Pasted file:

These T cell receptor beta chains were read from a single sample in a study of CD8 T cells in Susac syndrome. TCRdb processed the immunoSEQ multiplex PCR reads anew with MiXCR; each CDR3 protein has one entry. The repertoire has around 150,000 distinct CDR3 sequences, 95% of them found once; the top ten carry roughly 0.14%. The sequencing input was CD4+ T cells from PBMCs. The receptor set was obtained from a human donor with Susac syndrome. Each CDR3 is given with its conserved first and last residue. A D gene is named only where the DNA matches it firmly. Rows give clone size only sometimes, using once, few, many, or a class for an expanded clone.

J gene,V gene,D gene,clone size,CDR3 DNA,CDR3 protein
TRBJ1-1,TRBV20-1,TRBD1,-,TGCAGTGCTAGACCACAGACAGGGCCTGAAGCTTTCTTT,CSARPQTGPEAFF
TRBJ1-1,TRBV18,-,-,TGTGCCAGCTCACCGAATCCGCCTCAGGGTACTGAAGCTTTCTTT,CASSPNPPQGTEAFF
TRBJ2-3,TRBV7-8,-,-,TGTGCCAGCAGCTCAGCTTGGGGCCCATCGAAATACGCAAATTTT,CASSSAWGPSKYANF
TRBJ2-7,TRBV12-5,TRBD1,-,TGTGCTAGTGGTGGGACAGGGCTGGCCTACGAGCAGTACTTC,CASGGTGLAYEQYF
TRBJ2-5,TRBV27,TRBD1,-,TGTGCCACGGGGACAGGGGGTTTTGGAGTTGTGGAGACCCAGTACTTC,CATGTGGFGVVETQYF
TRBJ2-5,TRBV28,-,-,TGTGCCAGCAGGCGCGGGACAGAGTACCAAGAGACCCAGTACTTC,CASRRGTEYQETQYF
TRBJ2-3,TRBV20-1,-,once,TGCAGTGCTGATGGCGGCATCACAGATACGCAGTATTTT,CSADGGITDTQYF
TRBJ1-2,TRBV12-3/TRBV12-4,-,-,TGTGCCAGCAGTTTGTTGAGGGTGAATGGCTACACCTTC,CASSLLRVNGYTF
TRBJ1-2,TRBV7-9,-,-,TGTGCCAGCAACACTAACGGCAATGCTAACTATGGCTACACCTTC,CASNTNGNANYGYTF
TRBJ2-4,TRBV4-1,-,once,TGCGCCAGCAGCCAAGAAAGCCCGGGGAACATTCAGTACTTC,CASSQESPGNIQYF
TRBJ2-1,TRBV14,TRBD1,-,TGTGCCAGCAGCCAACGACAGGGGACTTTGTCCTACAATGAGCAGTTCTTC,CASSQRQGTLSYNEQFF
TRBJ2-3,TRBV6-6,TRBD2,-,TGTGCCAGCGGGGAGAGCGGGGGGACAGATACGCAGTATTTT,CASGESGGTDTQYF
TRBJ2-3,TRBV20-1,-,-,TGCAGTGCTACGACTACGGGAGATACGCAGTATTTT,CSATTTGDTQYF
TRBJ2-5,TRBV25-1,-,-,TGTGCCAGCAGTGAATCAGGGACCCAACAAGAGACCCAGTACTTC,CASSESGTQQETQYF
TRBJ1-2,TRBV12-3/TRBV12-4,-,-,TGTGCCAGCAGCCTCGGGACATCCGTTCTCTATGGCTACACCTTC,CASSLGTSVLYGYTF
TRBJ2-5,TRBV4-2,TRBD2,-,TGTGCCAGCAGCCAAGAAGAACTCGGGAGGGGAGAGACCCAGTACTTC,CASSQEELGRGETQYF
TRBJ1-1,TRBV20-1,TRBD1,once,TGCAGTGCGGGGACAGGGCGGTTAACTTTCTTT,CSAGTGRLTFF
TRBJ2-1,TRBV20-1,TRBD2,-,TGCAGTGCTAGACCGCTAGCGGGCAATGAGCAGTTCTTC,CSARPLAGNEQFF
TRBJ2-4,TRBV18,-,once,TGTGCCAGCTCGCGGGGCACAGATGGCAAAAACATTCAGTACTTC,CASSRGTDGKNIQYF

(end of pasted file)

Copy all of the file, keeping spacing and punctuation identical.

These T cell receptor beta chains were read from a single sample in a study of CD8 T cells in Susac syndrome. TCRdb processed the immunoSEQ multiplex PCR reads anew with MiXCR; each CDR3 protein has one entry. The repertoire has around 150,000 distinct CDR3 sequences, 95% of them found once; the top ten carry roughly 0.14%. The sequencing input was CD4+ T cells from PBMCs. The receptor set was obtained from a human donor with Susac syndrome. Each CDR3 is given with its conserved first and last residue. A D gene is named only where the DNA matches it firmly. Rows give clone size only sometimes, using once, few, many, or a class for an expanded clone.

J gene,V gene,D gene,clone size,CDR3 DNA,CDR3 protein
TRBJ1-1,TRBV20-1,TRBD1,-,TGCAGTGCTAGACCACAGACAGGGCCTGAAGCTTTCTTT,CSARPQTGPEAFF
TRBJ1-1,TRBV18,-,-,TGTGCCAGCTCACCGAATCCGCCTCAGGGTACTGAAGCTTTCTTT,CASSPNPPQGTEAFF
TRBJ2-3,TRBV7-8,-,-,TGTGCCAGCAGCTCAGCTTGGGGCCCATCGAAATACGCAAATTTT,CASSSAWGPSKYANF
TRBJ2-7,TRBV12-5,TRBD1,-,TGTGCTAGTGGTGGGACAGGGCTGGCCTACGAGCAGTACTTC,CASGGTGLAYEQYF
TRBJ2-5,TRBV27,TRBD1,-,TGTGCCACGGGGACAGGGGGTTTTGGAGTTGTGGAGACCCAGTACTTC,CATGTGGFGVVETQYF
TRBJ2-5,TRBV28,-,-,TGTGCCAGCAGGCGCGGGACAGAGTACCAAGAGACCCAGTACTTC,CASRRGTEYQETQYF
TRBJ2-3,TRBV20-1,-,once,TGCAGTGCTGATGGCGGCATCACAGATACGCAGTATTTT,CSADGGITDTQYF
TRBJ1-2,TRBV12-3/TRBV12-4,-,-,TGTGCCAGCAGTTTGTTGAGGGTGAATGGCTACACCTTC,CASSLLRVNGYTF
TRBJ1-2,TRBV7-9,-,-,TGTGCCAGCAACACTAACGGCAATGCTAACTATGGCTACACCTTC,CASNTNGNANYGYTF
TRBJ2-4,TRBV4-1,-,once,TGCGCCAGCAGCCAAGAAAGCCCGGGGAACATTCAGTACTTC,CASSQESPGNIQYF
TRBJ2-1,TRBV14,TRBD1,-,TGTGCCAGCAGCCAACGACAGGGGACTTTGTCCTACAATGAGCAGTTCTTC,CASSQRQGTLSYNEQFF
TRBJ2-3,TRBV6-6,TRBD2,-,TGTGCCAGCGGGGAGAGCGGGGGGACAGATACGCAGTATTTT,CASGESGGTDTQYF
TRBJ2-3,TRBV20-1,-,-,TGCAGTGCTACGACTACGGGAGATACGCAGTATTTT,CSATTTGDTQYF
TRBJ2-5,TRBV25-1,-,-,TGTGCCAGCAGTGAATCAGGGACCCAACAAGAGACCCAGTACTTC,CASSESGTQQETQYF
TRBJ1-2,TRBV12-3/TRBV12-4,-,-,TGTGCCAGCAGCCTCGGGACATCCGTTCTCTATGGCTACACCTTC,CASSLGTSVLYGYTF
TRBJ2-5,TRBV4-2,TRBD2,-,TGTGCCAGCAGCCAAGAAGAACTCGGGAGGGGAGAGACCCAGTACTTC,CASSQEELGRGETQYF
TRBJ1-1,TRBV20-1,TRBD1,once,TGCAGTGCGGGGACAGGGCGGTTAACTTTCTTT,CSAGTGRLTFF
TRBJ2-1,TRBV20-1,TRBD2,-,TGCAGTGCTAGACCGCTAGCGGGCAATGAGCAGTTCTTC,CSARPLAGNEQFF
TRBJ2-4,TRBV18,-,once,TGTGCCAGCTCGCGGGGCACAGATGGCAAAAACATTCAGTACTTC,CASSRGTDGKNIQYF